Phoenix: Racing with time

Phoenix, a lander currently working hard on Mars, has successfully completed its 90-sols primary mission and is currently continuing its extended activities on Mars. But it has to work fast, for the martian days are getting colder as the Sun dips below the horizon.

Like Earth, Mars has seasons. When Phoenix landed on Mars, it was in late spring. Since the landing site is above the Martian arctic circle (at latitude 68 degN), the Sun will not set during the peak of the Martian summer. The Sun will shine on Phoenix’s solar panels the whole Martian day.

Midnight Sun on Mars by Phoenix. Click to enlarge.

Midnight Sun on Mars (Sol 58). Credit: NASA/JPL-Caltech/University of Arizona/Texas A&M University.

However, as the days went by, this period of maximum solar energy is past. On Sol 86 after the Phoenix landing, the Sun dipped completely below the horizon for about half an hour. The Sun will spend more and more time below the horizon until a time when Phoenix will only see total darkness. The loss of sunlight, extreme arctic cold and accumulation of carbon dioxide frost will prevent operations by December or January next year.

Mars Sunrise by Phoenix

Ice Cold Sunrise on Mars (Sol 91). Credit: NASA/JPL-Caltech/University of Arizona/Texas A&M University.

As the Sun dips lower in the Martian sky with each passing day, the solar-powered Phoenix Mars Lander is working as fast and as hard as it can to dig, deliver and conduct as many experiments as possible before it runs out of power.

PhoenixCredit: NASA/JPL-Caltech/University of Arizona/Texas A&M University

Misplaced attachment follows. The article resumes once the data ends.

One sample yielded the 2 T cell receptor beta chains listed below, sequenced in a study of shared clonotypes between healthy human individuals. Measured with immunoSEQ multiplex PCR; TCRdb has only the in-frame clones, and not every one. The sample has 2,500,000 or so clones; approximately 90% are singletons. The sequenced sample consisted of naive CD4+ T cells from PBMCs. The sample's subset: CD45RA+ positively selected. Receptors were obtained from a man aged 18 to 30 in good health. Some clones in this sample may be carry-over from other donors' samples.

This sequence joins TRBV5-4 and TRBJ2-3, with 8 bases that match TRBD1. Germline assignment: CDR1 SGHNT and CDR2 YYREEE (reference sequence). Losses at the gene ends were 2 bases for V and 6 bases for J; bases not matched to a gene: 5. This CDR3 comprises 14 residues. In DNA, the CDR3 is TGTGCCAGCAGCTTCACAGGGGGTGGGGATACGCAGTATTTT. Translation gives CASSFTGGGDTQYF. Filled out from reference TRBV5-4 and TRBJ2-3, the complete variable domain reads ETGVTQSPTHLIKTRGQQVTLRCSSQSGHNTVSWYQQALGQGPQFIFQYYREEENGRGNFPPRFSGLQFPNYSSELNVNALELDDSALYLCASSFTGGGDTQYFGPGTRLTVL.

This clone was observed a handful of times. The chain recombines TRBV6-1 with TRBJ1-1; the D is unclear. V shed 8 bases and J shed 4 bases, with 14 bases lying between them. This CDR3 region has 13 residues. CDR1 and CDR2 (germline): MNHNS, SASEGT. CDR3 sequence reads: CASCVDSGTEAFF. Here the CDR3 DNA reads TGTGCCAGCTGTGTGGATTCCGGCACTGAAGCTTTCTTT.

The image beside shows the delivery of a soil sample on Sol 107 (September 12) to the Wet Chemistry Laboratory. A small pile of soil is visible on the lower edge of the second cell from the top. This deck-mounted lab is part of Phoenix’s Microscopy, Electrochemistry and Conductivity Analyzer (MECA).

In the coming days, the Phoenix team will also fill the final four of eight single-use ovens on another soil-analysis instrument, the Thermal and Evolved Gas Analyzer, or TEGA.

Advertisements

~ by thChieh on September 19, 2008.

One Response to “Phoenix: Racing with time”

  1. […] been following Phoenix since its launch, landing, operations, and finally its struggle to stay alive… Feels like not long ago we talk about Phoenix’s launched on 4 August 2007. And it only […]

Leave a Reply

Please log in using one of these methods to post your comment:

WordPress.com Logo

You are commenting using your WordPress.com account. Log Out / Change )

Twitter picture

You are commenting using your Twitter account. Log Out / Change )

Facebook photo

You are commenting using your Facebook account. Log Out / Change )

Google+ photo

You are commenting using your Google+ account. Log Out / Change )

Connecting to %s

 
%d bloggers like this: